“I think so many people, myself included, aren’t quite ready for the next stage, whether it’s for money reasons or because there are other things we’re waiting on,” says Erin. “Having a pet is a way of trying parenting on to see how it suits you, and I think for a lot of people who might live far away from their families, it’s also a way of having a similar familial bond.” While Erin and her partner have had to make more of a conscious effort to go on dates where the focus is on them (“otherwise our conversations start to centre around the dog’s routine”) the arrival of Milhouse has made the couple feel like a family. “I’m definitely maternal towards him; we’ve raised him from a tiny puppy and he depends on us, so I do consider him to be a little furry child. Before I became a dog owner I never thought I’d be that person, but here we are.”
To truly understand why we’re making our dogs their own Instagram accounts and carrying them around in baby slings, though, we have to look at what makes millennials unique as a generation. The fact is, our life trajectories – and opportunities – are far different from those who came before. One in five women is now childfree by midlife, and 80% of the time it is because of circumstance, rather than infertility, according to data from the ONS. A recent YouGov poll uncovered that one of the most common reasons for people choosing not to have children is that it is simply too expensive.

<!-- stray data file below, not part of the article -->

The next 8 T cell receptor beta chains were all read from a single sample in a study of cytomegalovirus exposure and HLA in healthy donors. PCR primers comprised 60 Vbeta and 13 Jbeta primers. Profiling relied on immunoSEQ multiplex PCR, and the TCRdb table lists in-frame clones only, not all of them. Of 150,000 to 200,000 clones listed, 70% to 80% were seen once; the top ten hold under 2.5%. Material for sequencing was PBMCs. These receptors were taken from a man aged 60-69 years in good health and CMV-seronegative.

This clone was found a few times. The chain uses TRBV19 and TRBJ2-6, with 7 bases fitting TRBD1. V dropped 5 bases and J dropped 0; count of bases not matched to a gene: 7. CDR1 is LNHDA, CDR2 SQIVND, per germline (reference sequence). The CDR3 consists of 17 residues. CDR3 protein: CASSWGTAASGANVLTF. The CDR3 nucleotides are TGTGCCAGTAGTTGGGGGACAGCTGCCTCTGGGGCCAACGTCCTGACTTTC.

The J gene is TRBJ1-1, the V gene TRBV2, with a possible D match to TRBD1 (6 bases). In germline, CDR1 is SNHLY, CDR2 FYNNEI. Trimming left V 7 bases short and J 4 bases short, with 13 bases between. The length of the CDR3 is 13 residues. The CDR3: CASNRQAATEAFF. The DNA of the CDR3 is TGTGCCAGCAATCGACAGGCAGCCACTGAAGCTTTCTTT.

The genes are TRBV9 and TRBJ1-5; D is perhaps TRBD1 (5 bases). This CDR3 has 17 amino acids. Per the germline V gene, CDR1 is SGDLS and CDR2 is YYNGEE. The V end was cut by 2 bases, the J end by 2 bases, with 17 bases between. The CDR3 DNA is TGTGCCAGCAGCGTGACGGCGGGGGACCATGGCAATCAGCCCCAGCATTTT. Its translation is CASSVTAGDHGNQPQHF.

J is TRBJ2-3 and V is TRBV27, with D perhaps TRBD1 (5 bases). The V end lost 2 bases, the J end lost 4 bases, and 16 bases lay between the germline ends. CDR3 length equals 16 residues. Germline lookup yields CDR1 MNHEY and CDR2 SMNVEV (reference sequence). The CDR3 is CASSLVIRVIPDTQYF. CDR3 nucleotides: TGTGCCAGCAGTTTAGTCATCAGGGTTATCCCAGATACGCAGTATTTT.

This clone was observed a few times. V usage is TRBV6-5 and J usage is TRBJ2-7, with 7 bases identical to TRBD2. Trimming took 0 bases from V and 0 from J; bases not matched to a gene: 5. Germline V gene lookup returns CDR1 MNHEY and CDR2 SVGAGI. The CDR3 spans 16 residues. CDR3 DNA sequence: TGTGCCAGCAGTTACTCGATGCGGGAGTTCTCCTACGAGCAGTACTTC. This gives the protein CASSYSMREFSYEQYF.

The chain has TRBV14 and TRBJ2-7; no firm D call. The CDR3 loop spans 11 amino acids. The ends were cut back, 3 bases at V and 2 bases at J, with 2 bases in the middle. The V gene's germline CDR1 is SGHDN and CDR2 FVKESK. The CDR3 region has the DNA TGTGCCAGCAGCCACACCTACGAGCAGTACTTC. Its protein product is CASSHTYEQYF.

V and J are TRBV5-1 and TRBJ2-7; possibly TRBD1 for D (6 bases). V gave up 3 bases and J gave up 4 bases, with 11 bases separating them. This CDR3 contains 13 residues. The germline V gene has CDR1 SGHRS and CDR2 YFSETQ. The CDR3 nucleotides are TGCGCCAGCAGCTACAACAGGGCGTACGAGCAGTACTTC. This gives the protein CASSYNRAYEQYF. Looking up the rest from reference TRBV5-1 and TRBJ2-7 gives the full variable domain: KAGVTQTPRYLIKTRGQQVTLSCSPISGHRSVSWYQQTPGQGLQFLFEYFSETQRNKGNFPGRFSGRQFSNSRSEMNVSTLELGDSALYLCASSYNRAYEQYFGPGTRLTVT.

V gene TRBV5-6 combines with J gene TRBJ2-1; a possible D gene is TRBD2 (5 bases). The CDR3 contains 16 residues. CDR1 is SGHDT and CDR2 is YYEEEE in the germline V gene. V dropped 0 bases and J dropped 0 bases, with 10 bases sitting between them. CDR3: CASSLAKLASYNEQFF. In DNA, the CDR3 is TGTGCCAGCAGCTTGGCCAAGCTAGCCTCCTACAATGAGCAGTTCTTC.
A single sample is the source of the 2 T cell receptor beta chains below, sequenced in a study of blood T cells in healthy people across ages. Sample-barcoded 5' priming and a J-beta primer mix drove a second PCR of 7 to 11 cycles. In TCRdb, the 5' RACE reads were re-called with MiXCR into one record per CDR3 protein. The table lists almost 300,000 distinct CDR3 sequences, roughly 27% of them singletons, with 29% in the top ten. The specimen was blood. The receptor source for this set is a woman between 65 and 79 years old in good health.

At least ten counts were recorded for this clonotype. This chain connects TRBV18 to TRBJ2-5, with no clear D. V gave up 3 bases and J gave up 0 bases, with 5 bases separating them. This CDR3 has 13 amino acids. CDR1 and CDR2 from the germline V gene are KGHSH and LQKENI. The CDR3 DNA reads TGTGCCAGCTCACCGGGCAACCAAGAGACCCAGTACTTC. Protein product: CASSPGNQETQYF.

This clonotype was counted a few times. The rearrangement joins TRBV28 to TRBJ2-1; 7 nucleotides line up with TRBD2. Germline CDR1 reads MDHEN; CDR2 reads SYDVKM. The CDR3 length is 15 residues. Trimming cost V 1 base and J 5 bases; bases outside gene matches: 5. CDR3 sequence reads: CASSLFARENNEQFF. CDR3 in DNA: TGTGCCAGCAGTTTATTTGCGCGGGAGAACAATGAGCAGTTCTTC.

“For many, delaying those steps – putting down roots and nurturing another human – isn’t out of choice. It is because those milestones are out of reach. And in this case, a pet is a wonderful intermediate step,” says Dr Mort. Psychotherapist Glenda Robert says that over the past two years, she’s observed a rise in couples using pets as a stepping stone towards children, and due to the ongoing uncertainty of the pandemic, these attachments have become significantly deeper. “Some millennials have built such a bond with their pets that it can lead them into making a decision to not replace their pet by having a child at all, as they view pets as having fewer needs than a baby – they’re less complicated to care for.” That’s not to say the edict to return to the office hasn’t brought a new set of complications for pet owners, with rescue shelters reporting a surge in dogs looking for adoption in recent months. Meanwhile, bosses have realised that “pawternity leave” and allowing dogs at work are now prized benefits among a dog-infatuated workforce.